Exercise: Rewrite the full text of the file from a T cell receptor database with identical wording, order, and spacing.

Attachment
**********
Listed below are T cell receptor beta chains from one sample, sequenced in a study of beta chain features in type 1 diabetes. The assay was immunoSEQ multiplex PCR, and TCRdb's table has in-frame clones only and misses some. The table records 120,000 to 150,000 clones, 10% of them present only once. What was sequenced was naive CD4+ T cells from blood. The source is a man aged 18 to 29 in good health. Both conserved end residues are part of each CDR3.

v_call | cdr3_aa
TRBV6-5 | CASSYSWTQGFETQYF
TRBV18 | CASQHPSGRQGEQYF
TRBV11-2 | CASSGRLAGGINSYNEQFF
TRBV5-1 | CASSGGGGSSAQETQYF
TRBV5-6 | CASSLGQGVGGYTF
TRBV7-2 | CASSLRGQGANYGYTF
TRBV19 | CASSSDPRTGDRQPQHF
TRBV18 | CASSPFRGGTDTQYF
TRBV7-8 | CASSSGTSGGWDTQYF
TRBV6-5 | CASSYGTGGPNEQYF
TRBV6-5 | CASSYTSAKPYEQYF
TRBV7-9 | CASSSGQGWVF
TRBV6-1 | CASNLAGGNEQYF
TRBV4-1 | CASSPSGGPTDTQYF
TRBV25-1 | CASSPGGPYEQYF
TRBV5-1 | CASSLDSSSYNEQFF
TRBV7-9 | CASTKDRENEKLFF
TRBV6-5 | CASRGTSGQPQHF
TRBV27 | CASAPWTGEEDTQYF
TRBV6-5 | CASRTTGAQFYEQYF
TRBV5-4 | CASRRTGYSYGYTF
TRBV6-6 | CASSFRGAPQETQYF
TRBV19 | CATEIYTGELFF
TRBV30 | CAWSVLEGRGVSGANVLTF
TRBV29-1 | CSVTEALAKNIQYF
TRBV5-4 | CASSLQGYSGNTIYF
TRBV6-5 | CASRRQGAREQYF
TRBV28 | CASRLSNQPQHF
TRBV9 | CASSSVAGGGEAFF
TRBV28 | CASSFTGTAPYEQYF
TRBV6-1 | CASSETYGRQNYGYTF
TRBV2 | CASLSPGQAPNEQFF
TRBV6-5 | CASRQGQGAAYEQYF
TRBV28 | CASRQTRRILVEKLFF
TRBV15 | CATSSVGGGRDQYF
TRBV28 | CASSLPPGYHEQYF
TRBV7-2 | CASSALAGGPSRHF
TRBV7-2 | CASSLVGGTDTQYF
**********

Listed below are T cell receptor beta chains from one sample, sequenced in a study of beta chain features in type 1 diabetes. The assay was immunoSEQ multiplex PCR, and TCRdb's table has in-frame clones only and misses some. The table records 120,000 to 150,000 clones, 10% of them present only once. What was sequenced was naive CD4+ T cells from blood. The source is a man aged 18 to 29 in good health. Both conserved end residues are part of each CDR3.

v_call | cdr3_aa
TRBV6-5 | CASSYSWTQGFETQYF
TRBV18 | CASQHPSGRQGEQYF
TRBV11-2 | CASSGRLAGGINSYNEQFF
TRBV5-1 | CASSGGGGSSAQETQYF
TRBV5-6 | CASSLGQGVGGYTF
TRBV7-2 | CASSLRGQGANYGYTF
TRBV19 | CASSSDPRTGDRQPQHF
TRBV18 | CASSPFRGGTDTQYF
TRBV7-8 | CASSSGTSGGWDTQYF
TRBV6-5 | CASSYGTGGPNEQYF
TRBV6-5 | CASSYTSAKPYEQYF
TRBV7-9 | CASSSGQGWVF
TRBV6-1 | CASNLAGGNEQYF
TRBV4-1 | CASSPSGGPTDTQYF
TRBV25-1 | CASSPGGPYEQYF
TRBV5-1 | CASSLDSSSYNEQFF
TRBV7-9 | CASTKDRENEKLFF
TRBV6-5 | CASRGTSGQPQHF
TRBV27 | CASAPWTGEEDTQYF
TRBV6-5 | CASRTTGAQFYEQYF
TRBV5-4 | CASRRTGYSYGYTF
TRBV6-6 | CASSFRGAPQETQYF
TRBV19 | CATEIYTGELFF
TRBV30 | CAWSVLEGRGVSGANVLTF
TRBV29-1 | CSVTEALAKNIQYF
TRBV5-4 | CASSLQGYSGNTIYF
TRBV6-5 | CASRRQGAREQYF
TRBV28 | CASRLSNQPQHF
TRBV9 | CASSSVAGGGEAFF
TRBV28 | CASSFTGTAPYEQYF
TRBV6-1 | CASSETYGRQNYGYTF
TRBV2 | CASLSPGQAPNEQFF
TRBV6-5 | CASRQGQGAAYEQYF
TRBV28 | CASRQTRRILVEKLFF
TRBV15 | CATSSVGGGRDQYF
TRBV28 | CASSLPPGYHEQYF
TRBV7-2 | CASSALAGGPSRHF
TRBV7-2 | CASSLVGGTDTQYF